Using the User Needs Survey shown above is more cost-effective and productive at this stage, especially when compared to the practice of using a stripped down version of an RFP as the source of survey questions.  A stripped down RFP can be very intimidating to end users, who at this point must be given something less overwhelming and more understandable than technical RFP criteria.  Why is this so?  The answer is that most users do not know about detailed software features or database techniques.  What they do know about are the problems they face when doing their jobs each day.

NOTE:  Since the information collected by the User Needs Survey is specific to a given user and business process, it can be used directly for establishing benchmarks to be used for measuring ACTUAL productivity, performance, and cycle time improvements after the new system is implemented.  Using an RFP is much more difficult, since an RFP collects more software feature specific data that must be interpreted and filtered before benchmarks can be created.   

The User Needs Survey Questionnaire is ideal because it allows users to respond in their own way, and it is not written in "software feature-speak" that many users simply do not understand.  The goal is to quickly collect user needs along with a good estimate of potential time-savings, not bury the users under hundreds of unfamiliar software features.  Even worse, many users simply put off completing a survey they do not understand.  The  User Needs Questionnaire is designed to alleviate these problems.  This tool as a "memory jogger" and input collection tool to all users to follow when listing their needs and problems.  Remind users to enter the average amount of time that could be saved at each point.  

Work Distribution Chart (WDC)

Another tool that is also extremely useful during the Initial Discovery step is the Work Distribution Chart (WDC).  The WDC (wdc-iti-yy.xls) is part of the RFP Template Toolkit, and it enables users to quickly identify and record how their work time is spent by activity type.  Use this simple, easy to use tool to quickly identify workflow bottlenecks and their causes.  A typical screen is shown below in Fig. 1.2 - Work Distribution Chart:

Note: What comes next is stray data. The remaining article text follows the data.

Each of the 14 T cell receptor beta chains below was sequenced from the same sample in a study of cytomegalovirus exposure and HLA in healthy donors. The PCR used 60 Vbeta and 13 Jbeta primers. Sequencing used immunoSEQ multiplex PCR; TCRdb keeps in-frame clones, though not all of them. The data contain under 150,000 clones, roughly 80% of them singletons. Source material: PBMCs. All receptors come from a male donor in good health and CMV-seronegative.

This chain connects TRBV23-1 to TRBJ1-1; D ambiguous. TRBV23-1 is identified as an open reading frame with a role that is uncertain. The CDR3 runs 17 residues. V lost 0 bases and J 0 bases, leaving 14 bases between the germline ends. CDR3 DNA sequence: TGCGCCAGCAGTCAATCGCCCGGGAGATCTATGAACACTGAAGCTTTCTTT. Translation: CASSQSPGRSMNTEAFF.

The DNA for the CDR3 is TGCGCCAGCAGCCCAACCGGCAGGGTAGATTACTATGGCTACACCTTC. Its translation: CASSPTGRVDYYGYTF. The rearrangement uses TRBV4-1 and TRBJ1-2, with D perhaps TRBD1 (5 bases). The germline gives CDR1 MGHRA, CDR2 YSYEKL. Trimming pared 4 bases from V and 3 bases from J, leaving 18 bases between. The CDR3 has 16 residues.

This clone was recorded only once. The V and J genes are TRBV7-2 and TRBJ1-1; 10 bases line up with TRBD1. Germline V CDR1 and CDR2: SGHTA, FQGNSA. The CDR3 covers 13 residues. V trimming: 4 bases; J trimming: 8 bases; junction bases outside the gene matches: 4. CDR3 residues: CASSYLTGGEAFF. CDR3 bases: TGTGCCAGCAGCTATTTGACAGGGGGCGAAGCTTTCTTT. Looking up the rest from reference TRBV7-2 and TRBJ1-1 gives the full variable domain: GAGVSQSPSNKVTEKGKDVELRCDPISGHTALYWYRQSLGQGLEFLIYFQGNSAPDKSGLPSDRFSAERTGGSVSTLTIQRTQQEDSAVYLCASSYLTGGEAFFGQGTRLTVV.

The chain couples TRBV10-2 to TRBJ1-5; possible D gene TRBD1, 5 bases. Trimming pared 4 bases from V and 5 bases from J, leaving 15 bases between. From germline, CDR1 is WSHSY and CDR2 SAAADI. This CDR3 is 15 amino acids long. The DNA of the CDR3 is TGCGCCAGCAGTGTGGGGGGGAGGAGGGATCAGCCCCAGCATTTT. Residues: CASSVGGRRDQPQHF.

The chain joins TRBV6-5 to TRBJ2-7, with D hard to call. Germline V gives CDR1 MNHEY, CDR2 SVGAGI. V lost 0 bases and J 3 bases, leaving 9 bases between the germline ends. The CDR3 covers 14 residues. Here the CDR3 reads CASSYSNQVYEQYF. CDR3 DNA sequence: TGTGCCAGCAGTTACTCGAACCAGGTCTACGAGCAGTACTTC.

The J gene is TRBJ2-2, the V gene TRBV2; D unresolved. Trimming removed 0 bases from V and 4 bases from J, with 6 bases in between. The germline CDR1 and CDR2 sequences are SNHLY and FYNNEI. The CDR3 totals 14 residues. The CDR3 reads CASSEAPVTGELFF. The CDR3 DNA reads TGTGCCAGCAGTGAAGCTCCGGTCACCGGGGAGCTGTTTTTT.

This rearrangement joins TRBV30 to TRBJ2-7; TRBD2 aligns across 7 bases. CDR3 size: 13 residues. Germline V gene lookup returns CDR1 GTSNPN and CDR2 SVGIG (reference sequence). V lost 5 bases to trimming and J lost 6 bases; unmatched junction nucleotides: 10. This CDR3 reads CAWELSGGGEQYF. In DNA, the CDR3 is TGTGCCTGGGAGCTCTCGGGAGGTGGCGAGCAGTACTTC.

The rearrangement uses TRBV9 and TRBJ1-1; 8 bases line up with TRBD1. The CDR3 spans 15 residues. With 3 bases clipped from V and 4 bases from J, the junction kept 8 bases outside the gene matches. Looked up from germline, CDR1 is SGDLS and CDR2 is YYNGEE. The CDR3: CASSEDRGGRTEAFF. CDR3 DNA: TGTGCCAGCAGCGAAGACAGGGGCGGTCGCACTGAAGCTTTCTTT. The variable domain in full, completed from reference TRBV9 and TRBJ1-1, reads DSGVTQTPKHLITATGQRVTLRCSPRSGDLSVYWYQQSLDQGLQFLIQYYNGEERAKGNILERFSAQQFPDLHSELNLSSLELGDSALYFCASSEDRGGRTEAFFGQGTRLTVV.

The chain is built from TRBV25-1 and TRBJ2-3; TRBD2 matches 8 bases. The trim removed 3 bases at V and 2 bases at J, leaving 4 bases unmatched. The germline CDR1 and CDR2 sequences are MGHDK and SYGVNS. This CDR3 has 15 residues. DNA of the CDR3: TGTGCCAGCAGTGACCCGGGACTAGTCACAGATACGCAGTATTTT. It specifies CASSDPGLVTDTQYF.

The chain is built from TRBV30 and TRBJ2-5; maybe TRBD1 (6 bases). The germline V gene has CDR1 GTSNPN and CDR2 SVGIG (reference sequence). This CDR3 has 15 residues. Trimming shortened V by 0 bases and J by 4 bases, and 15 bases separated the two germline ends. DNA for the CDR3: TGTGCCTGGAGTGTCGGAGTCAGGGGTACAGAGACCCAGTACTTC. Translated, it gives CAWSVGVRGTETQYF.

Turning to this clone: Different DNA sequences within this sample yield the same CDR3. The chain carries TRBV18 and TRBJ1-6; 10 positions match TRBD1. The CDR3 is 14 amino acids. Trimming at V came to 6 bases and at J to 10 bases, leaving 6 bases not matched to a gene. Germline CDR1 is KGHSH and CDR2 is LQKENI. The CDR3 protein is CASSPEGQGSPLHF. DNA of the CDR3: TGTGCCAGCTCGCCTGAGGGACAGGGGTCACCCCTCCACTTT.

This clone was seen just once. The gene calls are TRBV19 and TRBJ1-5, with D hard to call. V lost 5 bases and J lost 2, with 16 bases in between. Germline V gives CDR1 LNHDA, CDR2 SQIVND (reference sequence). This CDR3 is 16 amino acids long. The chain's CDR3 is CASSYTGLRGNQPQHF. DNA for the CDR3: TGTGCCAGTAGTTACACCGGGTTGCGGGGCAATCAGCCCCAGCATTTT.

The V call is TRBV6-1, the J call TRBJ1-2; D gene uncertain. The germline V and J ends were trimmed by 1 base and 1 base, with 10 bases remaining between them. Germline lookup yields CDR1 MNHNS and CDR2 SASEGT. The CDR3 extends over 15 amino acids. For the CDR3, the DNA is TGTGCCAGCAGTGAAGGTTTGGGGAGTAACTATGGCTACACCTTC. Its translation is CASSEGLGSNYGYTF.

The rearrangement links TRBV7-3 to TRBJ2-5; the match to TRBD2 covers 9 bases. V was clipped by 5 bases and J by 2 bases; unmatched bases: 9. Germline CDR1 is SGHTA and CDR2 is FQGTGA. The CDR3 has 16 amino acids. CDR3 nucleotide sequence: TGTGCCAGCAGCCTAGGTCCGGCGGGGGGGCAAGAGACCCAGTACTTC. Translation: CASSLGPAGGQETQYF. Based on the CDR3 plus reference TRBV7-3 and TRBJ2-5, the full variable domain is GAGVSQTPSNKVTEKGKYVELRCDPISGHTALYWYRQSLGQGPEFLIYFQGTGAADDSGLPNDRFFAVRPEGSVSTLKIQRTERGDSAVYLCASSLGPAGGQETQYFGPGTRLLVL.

Fig 1.12 - Work Distribution Chart 

Users simply select the activity type, enter a description of the specific task, the business process, and then how much time they spend on average doing that task along with their opinion about how efficient the task is.  Completing a WDC produces precise, actionable information very useful for identifying:

  • Workflow Bottlenecks
  • Redundant Efforts
  • Inefficient Data collection or Retrieval Issues
  • System or Departmental Interface Problems.
The time information collected by the above tools can be used in the next step to more accurately calculate realistic cost savings and financial ratios needed to justify a project, and also just where the new system should provide improved functionality to enhance the organization's workflow and productivity (see Step #3). 

Step #2 - Feasibility Analysis & Justification    ( Flowchart Boxes 3 & 4 )

The next part of the Initial Planning step is to perform a financial FEASIBILITY ANALYSIS of "Fixing the Current System"  versus "Buying a New System", based on the data collected in the needs survey.   You can obtain a summary analysis of how a potential new system will impact your operations financially by entering the time saved results and your organizations investment criteria into the Cost-Savings analysis tool (cost-savings-analysis-yy.xls) to generate data needed for cost justification of the new project.  

Fig 1.21 - Cost Savings Analysis 


The results of this study are usually presented to top management for official, formal approval of a project to either acquire a new system, or simply fix the current one, as required.    

In most cases the step of identifying and collecting detailed software system requirements officially begins once the project becomes approved and sanctioned by top management.

Step #3 - Requirements Identification   ( Flowchart Boxes 5, 6, 7, 8, 9, 10, 11 )

Most new system acquisition projects will need to expand on the information already collected during the Initial Discovery step (described above) to prepare a full system requirements list.  It is during this step that the Project Scope and a detailed system functionality list is finalized.  So the first thing to do is to document the existing system and all of the problems users encounter when trying to work with it every day.  The resulting document is known as the "AS-IS" state of the process.